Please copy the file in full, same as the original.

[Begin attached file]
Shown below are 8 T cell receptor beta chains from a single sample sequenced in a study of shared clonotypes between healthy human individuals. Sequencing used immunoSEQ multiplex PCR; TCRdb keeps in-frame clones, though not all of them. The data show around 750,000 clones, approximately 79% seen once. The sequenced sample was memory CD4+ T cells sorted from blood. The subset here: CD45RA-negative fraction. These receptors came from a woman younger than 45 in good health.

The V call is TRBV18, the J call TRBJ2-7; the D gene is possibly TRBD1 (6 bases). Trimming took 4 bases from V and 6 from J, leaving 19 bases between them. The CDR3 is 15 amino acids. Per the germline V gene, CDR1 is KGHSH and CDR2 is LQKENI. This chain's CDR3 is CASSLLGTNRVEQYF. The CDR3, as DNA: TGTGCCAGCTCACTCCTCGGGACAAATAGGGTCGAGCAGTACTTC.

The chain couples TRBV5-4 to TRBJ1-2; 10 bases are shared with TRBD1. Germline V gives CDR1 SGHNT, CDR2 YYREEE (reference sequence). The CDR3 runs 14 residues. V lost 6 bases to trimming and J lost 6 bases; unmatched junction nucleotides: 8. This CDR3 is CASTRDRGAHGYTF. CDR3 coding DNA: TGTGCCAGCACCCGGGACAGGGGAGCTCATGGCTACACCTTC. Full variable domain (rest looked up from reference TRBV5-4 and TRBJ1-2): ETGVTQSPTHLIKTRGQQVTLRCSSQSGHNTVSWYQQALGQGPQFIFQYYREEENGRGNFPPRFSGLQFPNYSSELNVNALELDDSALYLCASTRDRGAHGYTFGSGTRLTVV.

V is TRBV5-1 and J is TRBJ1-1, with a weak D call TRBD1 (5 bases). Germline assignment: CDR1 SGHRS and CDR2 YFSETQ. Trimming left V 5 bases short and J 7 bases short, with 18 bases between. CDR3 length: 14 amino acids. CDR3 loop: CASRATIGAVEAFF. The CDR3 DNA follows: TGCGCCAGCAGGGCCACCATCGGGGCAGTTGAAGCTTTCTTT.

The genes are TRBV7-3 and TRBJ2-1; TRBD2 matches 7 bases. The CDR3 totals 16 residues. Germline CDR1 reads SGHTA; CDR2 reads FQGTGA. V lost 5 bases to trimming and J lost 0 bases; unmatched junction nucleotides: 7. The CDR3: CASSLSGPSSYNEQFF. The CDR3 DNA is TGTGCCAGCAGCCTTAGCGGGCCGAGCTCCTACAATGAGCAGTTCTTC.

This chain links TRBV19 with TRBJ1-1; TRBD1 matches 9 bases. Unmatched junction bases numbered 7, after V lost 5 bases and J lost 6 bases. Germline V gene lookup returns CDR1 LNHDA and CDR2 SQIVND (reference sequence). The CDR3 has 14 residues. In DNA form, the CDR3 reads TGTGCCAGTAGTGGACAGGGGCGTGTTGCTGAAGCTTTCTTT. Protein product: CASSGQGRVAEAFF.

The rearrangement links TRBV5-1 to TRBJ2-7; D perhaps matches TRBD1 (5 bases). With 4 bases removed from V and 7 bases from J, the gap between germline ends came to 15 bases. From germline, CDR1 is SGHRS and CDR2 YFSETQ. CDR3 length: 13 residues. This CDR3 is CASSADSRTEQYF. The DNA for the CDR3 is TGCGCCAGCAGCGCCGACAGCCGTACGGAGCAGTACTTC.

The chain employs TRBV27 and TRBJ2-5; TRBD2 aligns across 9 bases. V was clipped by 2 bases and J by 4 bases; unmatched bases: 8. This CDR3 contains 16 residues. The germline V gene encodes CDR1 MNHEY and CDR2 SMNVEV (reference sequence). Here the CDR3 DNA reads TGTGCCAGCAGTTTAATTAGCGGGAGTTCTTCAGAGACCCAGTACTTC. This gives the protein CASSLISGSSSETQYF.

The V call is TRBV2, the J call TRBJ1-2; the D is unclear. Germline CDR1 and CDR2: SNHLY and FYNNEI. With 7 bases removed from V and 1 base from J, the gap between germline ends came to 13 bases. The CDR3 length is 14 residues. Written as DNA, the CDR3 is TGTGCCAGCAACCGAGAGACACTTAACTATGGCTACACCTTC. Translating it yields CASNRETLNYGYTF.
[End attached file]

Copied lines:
Shown below are 8 T cell receptor beta chains from a single sample sequenced in a study of shared clonotypes between healthy human individuals. Sequencing used immunoSEQ multiplex PCR; TCRdb keeps in-frame clones, though not all of them. The data show around 750,000 clones, approximately 79% seen once. The sequenced sample was memory CD4+ T cells sorted from blood. The subset here: CD45RA-negative fraction. These receptors came from a woman younger than 45 in good health.

The V call is TRBV18, the J call TRBJ2-7; the D gene is possibly TRBD1 (6 bases). Trimming took 4 bases from V and 6 from J, leaving 19 bases between them. The CDR3 is 15 amino acids. Per the germline V gene, CDR1 is KGHSH and CDR2 is LQKENI. This chain's CDR3 is CASSLLGTNRVEQYF. The CDR3, as DNA: TGTGCCAGCTCACTCCTCGGGACAAATAGGGTCGAGCAGTACTTC.

The chain couples TRBV5-4 to TRBJ1-2; 10 bases are shared with TRBD1. Germline V gives CDR1 SGHNT, CDR2 YYREEE (reference sequence). The CDR3 runs 14 residues. V lost 6 bases to trimming and J lost 6 bases; unmatched junction nucleotides: 8. This CDR3 is CASTRDRGAHGYTF. CDR3 coding DNA: TGTGCCAGCACCCGGGACAGGGGAGCTCATGGCTACACCTTC. Full variable domain (rest looked up from reference TRBV5-4 and TRBJ1-2): ETGVTQSPTHLIKTRGQQVTLRCSSQSGHNTVSWYQQALGQGPQFIFQYYREEENGRGNFPPRFSGLQFPNYSSELNVNALELDDSALYLCASTRDRGAHGYTFGSGTRLTVV.

V is TRBV5-1 and J is TRBJ1-1, with a weak D call TRBD1 (5 bases). Germline assignment: CDR1 SGHRS and CDR2 YFSETQ. Trimming left V 5 bases short and J 7 bases short, with 18 bases between. CDR3 length: 14 amino acids. CDR3 loop: CASRATIGAVEAFF. The CDR3 DNA follows: TGCGCCAGCAGGGCCACCATCGGGGCAGTTGAAGCTTTCTTT.

The genes are TRBV7-3 and TRBJ2-1; TRBD2 matches 7 bases. The CDR3 totals 16 residues. Germline CDR1 reads SGHTA; CDR2 reads FQGTGA. V lost 5 bases to trimming and J lost 0 bases; unmatched junction nucleotides: 7. The CDR3: CASSLSGPSSYNEQFF. The CDR3 DNA is TGTGCCAGCAGCCTTAGCGGGCCGAGCTCCTACAATGAGCAGTTCTTC.

This chain links TRBV19 with TRBJ1-1; TRBD1 matches 9 bases. Unmatched junction bases numbered 7, after V lost 5 bases and J lost 6 bases. Germline V gene lookup returns CDR1 LNHDA and CDR2 SQIVND (reference sequence). The CDR3 has 14 residues. In DNA form, the CDR3 reads TGTGCCAGTAGTGGACAGGGGCGTGTTGCTGAAGCTTTCTTT. Protein product: CASSGQGRVAEAFF.

The rearrangement links TRBV5-1 to TRBJ2-7; D perhaps matches TRBD1 (5 bases). With 4 bases removed from V and 7 bases from J, the gap between germline ends came to 15 bases. From germline, CDR1 is SGHRS and CDR2 YFSETQ. CDR3 length: 13 residues. This CDR3 is CASSADSRTEQYF. The DNA for the CDR3 is TGCGCCAGCAGCGCCGACAGCCGTACGGAGCAGTACTTC.

The chain employs TRBV27 and TRBJ2-5; TRBD2 aligns across 9 bases. V was clipped by 2 bases and J by 4 bases; unmatched bases: 8. This CDR3 contains 16 residues. The germline V gene encodes CDR1 MNHEY and CDR2 SMNVEV (reference sequence). Here the CDR3 DNA reads TGTGCCAGCAGTTTAATTAGCGGGAGTTCTTCAGAGACCCAGTACTTC. This gives the protein CASSLISGSSSETQYF.

The V call is TRBV2, the J call TRBJ1-2; the D is unclear. Germline CDR1 and CDR2: SNHLY and FYNNEI. With 7 bases removed from V and 1 base from J, the gap between germline ends came to 13 bases. The CDR3 length is 14 residues. Written as DNA, the CDR3 is TGTGCCAGCAACCGAGAGACACTTAACTATGGCTACACCTTC. Translating it yields CASNRETLNYGYTF.